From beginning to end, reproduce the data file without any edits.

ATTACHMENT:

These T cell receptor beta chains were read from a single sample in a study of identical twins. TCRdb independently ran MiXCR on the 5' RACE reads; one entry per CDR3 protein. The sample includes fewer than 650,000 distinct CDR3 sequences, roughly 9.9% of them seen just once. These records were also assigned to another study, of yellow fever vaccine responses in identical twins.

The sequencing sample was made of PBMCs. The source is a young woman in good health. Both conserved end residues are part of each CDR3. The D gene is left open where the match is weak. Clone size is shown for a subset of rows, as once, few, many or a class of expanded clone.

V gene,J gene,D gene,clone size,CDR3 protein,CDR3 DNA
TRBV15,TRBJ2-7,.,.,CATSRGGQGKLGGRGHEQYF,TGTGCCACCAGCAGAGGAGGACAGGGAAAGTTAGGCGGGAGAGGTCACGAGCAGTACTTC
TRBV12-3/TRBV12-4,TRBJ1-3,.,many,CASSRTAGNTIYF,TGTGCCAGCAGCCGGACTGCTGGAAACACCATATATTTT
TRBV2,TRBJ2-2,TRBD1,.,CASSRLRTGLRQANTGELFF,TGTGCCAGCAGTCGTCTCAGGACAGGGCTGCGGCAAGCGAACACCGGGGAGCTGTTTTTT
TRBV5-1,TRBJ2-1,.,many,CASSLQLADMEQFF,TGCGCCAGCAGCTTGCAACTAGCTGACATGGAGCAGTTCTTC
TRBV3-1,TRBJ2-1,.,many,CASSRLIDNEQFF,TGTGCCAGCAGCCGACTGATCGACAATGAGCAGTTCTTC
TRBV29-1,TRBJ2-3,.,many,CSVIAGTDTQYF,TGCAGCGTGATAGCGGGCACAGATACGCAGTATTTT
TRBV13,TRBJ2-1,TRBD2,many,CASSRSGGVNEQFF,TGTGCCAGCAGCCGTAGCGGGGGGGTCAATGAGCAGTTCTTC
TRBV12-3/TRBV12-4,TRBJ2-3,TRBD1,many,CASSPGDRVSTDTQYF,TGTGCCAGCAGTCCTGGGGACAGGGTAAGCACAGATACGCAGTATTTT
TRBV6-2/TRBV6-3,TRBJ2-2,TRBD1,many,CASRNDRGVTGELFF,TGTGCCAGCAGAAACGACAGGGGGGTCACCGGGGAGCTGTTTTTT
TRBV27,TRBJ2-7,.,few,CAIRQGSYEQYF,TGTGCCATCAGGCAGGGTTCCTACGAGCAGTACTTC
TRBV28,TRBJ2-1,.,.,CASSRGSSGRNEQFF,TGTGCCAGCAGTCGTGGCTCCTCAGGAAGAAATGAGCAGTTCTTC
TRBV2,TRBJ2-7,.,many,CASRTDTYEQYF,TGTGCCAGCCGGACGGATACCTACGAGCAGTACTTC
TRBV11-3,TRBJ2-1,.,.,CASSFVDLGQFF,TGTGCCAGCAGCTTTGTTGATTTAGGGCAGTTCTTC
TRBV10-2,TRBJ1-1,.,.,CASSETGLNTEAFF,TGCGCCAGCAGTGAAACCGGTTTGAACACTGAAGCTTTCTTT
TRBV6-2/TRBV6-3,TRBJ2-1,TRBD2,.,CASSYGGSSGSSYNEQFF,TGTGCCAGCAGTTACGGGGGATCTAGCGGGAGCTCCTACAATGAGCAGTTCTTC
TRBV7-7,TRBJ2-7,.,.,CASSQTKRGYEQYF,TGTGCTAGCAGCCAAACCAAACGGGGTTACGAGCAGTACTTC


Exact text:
These T cell receptor beta chains were read from a single sample in a study of identical twins. TCRdb independently ran MiXCR on the 5' RACE reads; one entry per CDR3 protein. The sample includes fewer than 650,000 distinct CDR3 sequences, roughly 9.9% of them seen just once. These records were also assigned to another study, of yellow fever vaccine responses in identical twins.

The sequencing sample was made of PBMCs. The source is a young woman in good health. Both conserved end residues are part of each CDR3. The D gene is left open where the match is weak. Clone size is shown for a subset of rows, as once, few, many or a class of expanded clone.

V gene,J gene,D gene,clone size,CDR3 protein,CDR3 DNA
TRBV15,TRBJ2-7,.,.,CATSRGGQGKLGGRGHEQYF,TGTGCCACCAGCAGAGGAGGACAGGGAAAGTTAGGCGGGAGAGGTCACGAGCAGTACTTC
TRBV12-3/TRBV12-4,TRBJ1-3,.,many,CASSRTAGNTIYF,TGTGCCAGCAGCCGGACTGCTGGAAACACCATATATTTT
TRBV2,TRBJ2-2,TRBD1,.,CASSRLRTGLRQANTGELFF,TGTGCCAGCAGTCGTCTCAGGACAGGGCTGCGGCAAGCGAACACCGGGGAGCTGTTTTTT
TRBV5-1,TRBJ2-1,.,many,CASSLQLADMEQFF,TGCGCCAGCAGCTTGCAACTAGCTGACATGGAGCAGTTCTTC
TRBV3-1,TRBJ2-1,.,many,CASSRLIDNEQFF,TGTGCCAGCAGCCGACTGATCGACAATGAGCAGTTCTTC
TRBV29-1,TRBJ2-3,.,many,CSVIAGTDTQYF,TGCAGCGTGATAGCGGGCACAGATACGCAGTATTTT
TRBV13,TRBJ2-1,TRBD2,many,CASSRSGGVNEQFF,TGTGCCAGCAGCCGTAGCGGGGGGGTCAATGAGCAGTTCTTC
TRBV12-3/TRBV12-4,TRBJ2-3,TRBD1,many,CASSPGDRVSTDTQYF,TGTGCCAGCAGTCCTGGGGACAGGGTAAGCACAGATACGCAGTATTTT
TRBV6-2/TRBV6-3,TRBJ2-2,TRBD1,many,CASRNDRGVTGELFF,TGTGCCAGCAGAAACGACAGGGGGGTCACCGGGGAGCTGTTTTTT
TRBV27,TRBJ2-7,.,few,CAIRQGSYEQYF,TGTGCCATCAGGCAGGGTTCCTACGAGCAGTACTTC
TRBV28,TRBJ2-1,.,.,CASSRGSSGRNEQFF,TGTGCCAGCAGTCGTGGCTCCTCAGGAAGAAATGAGCAGTTCTTC
TRBV2,TRBJ2-7,.,many,CASRTDTYEQYF,TGTGCCAGCCGGACGGATACCTACGAGCAGTACTTC
TRBV11-3,TRBJ2-1,.,.,CASSFVDLGQFF,TGTGCCAGCAGCTTTGTTGATTTAGGGCAGTTCTTC
TRBV10-2,TRBJ1-1,.,.,CASSETGLNTEAFF,TGCGCCAGCAGTGAAACCGGTTTGAACACTGAAGCTTTCTTT
TRBV6-2/TRBV6-3,TRBJ2-1,TRBD2,.,CASSYGGSSGSSYNEQFF,TGTGCCAGCAGTTACGGGGGATCTAGCGGGAGCTCCTACAATGAGCAGTTCTTC
TRBV7-7,TRBJ2-7,.,.,CASSQTKRGYEQYF,TGTGCTAGCAGCCAAACCAAACGGGGTTACGAGCAGTACTTC